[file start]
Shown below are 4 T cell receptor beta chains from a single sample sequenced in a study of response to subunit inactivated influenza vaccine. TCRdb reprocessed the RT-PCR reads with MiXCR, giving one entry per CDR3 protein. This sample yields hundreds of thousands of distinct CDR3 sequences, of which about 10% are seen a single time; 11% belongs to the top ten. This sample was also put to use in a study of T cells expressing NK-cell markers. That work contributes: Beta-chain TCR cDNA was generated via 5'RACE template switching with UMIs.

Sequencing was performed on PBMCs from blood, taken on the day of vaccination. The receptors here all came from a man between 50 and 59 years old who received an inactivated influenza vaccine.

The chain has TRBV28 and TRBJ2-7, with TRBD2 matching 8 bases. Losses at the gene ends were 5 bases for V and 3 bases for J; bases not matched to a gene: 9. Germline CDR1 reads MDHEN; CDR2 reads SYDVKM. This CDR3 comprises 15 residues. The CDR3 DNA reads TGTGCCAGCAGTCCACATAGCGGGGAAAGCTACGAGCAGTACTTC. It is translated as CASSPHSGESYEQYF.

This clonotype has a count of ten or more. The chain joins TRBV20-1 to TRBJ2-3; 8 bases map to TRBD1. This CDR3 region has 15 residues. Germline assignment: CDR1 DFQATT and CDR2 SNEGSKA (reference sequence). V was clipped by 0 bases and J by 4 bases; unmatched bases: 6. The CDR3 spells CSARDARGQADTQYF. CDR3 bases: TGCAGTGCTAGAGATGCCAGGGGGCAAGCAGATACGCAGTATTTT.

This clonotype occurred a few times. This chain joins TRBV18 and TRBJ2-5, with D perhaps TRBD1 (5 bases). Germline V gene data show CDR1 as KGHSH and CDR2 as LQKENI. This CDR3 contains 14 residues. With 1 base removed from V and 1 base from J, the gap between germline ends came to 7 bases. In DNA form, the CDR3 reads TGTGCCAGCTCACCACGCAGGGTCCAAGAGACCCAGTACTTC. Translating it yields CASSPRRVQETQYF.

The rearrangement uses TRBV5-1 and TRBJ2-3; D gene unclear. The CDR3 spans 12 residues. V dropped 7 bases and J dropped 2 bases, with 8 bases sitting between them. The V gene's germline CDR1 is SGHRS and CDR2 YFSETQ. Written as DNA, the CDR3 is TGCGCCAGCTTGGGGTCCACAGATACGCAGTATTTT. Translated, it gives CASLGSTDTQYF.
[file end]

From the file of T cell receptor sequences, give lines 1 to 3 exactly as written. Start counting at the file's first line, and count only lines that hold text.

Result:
Shown below are 4 T cell receptor beta chains from a single sample sequenced in a study of response to subunit inactivated influenza vaccine. TCRdb reprocessed the RT-PCR reads with MiXCR, giving one entry per CDR3 protein. This sample yields hundreds of thousands of distinct CDR3 sequences, of which about 10% are seen a single time; 11% belongs to the top ten. This sample was also put to use in a study of T cells expressing NK-cell markers. That work contributes: Beta-chain TCR cDNA was generated via 5'RACE template switching with UMIs.

Sequencing was performed on PBMCs from blood, taken on the day of vaccination. The receptors here all came from a man between 50 and 59 years old who received an inactivated influenza vaccine.

The chain has TRBV28 and TRBJ2-7, with TRBD2 matching 8 bases. Losses at the gene ends were 5 bases for V and 3 bases for J; bases not matched to a gene: 9. Germline CDR1 reads MDHEN; CDR2 reads SYDVKM. This CDR3 comprises 15 residues. The CDR3 DNA reads TGTGCCAGCAGTCCACATAGCGGGGAAAGCTACGAGCAGTACTTC. It is translated as CASSPHSGESYEQYF.